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Oil prices: OPEC may finally take action if crude's slide continues

Oil's recent dip back into the $30s per barrel may be enough to get some OPEC members to curb their bickering and consider joint action — especially if oil plummets again.

Considering a deal and agreeing to one are two different things, but talk that the cartel would discuss its options sparked a rally in oil prices Monday.

"All of a sudden, the price narrative was divergent from the OPEC message. They see the wisdom of changing the rhetoric … It's no surprise they'd go back to the playbook that worked successfully," said RBC's head of commodity strategy Helima Croft.

After recovering from the winter's lows, oil plunged back into bear market territory last week, and reports surfaced that the cartel plans to meet on the sidelines of an energy conference in Algeria in late September.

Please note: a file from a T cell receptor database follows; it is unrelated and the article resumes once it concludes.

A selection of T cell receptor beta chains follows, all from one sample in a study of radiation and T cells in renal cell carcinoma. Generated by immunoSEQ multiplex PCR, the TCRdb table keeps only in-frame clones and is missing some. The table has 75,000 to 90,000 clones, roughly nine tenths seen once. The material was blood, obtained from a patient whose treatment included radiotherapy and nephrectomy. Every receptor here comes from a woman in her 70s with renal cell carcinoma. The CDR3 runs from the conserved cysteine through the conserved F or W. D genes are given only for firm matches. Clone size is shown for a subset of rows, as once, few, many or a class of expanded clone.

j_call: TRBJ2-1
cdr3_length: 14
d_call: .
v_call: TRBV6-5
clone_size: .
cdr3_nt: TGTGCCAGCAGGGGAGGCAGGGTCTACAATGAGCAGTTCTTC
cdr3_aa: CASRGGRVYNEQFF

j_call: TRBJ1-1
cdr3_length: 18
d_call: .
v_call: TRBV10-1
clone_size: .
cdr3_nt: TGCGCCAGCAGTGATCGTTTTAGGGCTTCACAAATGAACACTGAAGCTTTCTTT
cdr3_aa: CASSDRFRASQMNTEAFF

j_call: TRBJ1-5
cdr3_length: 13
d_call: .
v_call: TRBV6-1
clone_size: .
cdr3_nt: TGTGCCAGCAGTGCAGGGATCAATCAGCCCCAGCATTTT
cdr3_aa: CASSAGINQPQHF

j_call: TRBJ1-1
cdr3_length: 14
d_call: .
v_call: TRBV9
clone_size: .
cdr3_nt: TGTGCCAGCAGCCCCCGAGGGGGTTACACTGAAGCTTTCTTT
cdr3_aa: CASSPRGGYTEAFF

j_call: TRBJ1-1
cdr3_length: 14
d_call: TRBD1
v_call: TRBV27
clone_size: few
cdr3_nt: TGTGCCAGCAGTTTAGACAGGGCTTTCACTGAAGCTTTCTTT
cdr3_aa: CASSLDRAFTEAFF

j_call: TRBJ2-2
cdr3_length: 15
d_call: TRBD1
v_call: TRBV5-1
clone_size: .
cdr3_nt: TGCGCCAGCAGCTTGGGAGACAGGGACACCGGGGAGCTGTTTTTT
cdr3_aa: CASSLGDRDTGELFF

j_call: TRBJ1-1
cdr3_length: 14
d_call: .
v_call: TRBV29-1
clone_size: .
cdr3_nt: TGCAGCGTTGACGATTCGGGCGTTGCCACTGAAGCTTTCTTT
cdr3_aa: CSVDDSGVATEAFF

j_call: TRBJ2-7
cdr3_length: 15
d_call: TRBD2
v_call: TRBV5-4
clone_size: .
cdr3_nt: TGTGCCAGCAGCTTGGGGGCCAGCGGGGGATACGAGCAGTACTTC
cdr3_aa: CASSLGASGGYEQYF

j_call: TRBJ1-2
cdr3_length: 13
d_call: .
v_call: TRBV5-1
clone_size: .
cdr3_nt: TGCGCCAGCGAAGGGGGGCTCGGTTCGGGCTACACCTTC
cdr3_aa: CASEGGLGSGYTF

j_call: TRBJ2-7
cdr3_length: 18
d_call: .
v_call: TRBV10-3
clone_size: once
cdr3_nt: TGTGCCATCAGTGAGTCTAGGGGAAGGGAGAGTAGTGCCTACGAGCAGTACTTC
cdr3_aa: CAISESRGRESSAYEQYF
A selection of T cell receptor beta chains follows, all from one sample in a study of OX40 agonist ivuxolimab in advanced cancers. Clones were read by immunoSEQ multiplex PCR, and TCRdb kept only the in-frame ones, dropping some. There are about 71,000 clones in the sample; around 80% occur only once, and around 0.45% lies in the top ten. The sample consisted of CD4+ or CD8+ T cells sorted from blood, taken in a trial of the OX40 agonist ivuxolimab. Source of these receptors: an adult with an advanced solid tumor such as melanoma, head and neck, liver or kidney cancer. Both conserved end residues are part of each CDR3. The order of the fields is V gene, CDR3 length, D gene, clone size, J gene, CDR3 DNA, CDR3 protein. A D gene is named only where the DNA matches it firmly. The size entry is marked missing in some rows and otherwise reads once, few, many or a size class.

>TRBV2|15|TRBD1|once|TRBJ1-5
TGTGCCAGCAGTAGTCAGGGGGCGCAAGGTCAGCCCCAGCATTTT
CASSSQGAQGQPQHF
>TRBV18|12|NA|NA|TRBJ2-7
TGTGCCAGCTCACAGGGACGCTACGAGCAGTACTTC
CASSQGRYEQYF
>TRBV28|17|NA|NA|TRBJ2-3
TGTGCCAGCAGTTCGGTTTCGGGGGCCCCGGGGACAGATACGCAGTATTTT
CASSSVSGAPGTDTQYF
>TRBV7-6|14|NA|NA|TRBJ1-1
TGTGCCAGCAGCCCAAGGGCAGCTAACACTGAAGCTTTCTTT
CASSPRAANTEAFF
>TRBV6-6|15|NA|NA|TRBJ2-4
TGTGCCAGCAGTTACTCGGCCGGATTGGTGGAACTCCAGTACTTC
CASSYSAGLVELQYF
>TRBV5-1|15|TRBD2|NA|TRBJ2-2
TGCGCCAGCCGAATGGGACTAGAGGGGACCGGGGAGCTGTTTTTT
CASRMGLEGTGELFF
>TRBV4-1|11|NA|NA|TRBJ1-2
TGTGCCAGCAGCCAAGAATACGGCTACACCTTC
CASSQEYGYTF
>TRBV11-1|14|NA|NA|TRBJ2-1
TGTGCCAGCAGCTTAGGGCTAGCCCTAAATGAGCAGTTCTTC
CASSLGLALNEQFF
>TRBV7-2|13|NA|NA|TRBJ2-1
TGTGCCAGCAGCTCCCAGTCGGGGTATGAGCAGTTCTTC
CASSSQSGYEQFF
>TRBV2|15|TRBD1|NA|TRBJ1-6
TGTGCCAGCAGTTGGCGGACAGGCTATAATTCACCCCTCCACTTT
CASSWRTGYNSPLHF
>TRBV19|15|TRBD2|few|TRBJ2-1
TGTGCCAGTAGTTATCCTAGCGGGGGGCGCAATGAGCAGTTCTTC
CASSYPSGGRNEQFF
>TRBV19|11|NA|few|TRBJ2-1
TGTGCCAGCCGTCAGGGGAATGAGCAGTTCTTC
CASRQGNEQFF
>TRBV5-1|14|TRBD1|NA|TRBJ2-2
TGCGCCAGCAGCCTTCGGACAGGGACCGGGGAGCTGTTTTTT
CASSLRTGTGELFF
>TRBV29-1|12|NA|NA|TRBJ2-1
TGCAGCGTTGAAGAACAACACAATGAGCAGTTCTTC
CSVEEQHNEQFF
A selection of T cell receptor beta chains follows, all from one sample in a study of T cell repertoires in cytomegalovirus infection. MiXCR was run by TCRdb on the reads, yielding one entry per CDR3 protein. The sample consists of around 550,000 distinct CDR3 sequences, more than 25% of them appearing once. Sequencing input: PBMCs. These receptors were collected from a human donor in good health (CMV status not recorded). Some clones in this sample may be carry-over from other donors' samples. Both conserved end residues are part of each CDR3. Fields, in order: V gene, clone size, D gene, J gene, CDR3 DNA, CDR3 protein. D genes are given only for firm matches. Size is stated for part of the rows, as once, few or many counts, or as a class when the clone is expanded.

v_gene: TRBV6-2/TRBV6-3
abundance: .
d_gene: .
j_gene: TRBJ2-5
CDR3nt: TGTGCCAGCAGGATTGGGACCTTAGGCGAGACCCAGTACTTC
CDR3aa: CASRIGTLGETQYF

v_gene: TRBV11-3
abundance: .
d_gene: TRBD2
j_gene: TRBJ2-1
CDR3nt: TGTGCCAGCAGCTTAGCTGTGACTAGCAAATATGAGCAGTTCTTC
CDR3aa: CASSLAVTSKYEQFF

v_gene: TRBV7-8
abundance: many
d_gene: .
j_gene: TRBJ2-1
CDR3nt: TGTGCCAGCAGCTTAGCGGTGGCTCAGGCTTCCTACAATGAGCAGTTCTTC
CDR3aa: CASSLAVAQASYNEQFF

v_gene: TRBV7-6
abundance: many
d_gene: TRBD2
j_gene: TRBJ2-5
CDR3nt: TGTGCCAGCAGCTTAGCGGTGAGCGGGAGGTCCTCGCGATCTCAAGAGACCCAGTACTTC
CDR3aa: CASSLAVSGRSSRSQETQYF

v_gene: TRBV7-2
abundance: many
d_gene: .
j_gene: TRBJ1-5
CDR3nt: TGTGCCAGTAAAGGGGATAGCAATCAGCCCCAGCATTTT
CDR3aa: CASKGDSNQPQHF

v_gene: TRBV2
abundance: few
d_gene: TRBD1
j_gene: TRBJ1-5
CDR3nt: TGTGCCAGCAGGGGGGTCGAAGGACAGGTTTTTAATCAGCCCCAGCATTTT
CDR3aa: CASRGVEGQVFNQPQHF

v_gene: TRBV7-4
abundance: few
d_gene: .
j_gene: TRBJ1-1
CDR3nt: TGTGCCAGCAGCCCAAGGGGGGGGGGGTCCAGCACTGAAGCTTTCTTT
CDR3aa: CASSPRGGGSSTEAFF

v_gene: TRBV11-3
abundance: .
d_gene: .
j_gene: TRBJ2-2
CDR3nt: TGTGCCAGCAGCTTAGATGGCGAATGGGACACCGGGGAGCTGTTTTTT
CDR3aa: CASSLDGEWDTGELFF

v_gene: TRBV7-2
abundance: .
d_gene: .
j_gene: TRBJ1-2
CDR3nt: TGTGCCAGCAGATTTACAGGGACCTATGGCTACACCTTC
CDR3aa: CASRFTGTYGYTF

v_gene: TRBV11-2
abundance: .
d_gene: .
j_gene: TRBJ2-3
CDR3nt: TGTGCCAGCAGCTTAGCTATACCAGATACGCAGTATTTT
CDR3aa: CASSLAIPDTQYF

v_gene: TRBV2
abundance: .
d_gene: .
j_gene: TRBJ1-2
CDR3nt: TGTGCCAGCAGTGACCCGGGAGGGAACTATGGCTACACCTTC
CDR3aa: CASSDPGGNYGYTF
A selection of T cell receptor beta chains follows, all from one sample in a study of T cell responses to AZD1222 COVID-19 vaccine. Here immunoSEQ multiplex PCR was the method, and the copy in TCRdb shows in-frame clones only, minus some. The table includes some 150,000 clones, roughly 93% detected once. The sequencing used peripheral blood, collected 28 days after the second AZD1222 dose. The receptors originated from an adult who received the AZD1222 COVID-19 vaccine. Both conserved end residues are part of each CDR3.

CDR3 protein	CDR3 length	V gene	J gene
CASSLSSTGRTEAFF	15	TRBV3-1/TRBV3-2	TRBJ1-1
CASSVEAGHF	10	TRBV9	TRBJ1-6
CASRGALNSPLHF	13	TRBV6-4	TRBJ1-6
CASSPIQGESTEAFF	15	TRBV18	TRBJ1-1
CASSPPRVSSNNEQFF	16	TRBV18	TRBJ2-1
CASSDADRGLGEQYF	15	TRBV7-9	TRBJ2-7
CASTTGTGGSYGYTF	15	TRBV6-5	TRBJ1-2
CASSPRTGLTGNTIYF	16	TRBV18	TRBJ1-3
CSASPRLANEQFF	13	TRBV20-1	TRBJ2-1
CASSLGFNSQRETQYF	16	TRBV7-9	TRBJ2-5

On Monday, OPEC President Mohammed bin Saleh al-Sada, Qatar energy minister, confirmed that meeting, and oil rose nearly 3 percent. West Texas Intermediate settled at $43.02 per barrel.

People work at the Halfaya oilfield in Amara, southeast of Baghdad, Iraq.
Essam Al-Sudani | Reuters
People work at the Halfaya oilfield in Amara, southeast of Baghdad, Iraq.

"One thing they really could do is bring forward the Venezuelan proposals to explore production bands for individual countries," said Croft. She said they would not likely take action but could form a committee to study the Venezuelan idea.

"Even talk of a new mechanism would be enough to change the sentiment if you have people thinking OPEC might be out there and be relevant again. The thing I took away from June was they were saying, 'Don't assign us to the dustbin. We're still relevant,'" said Croft.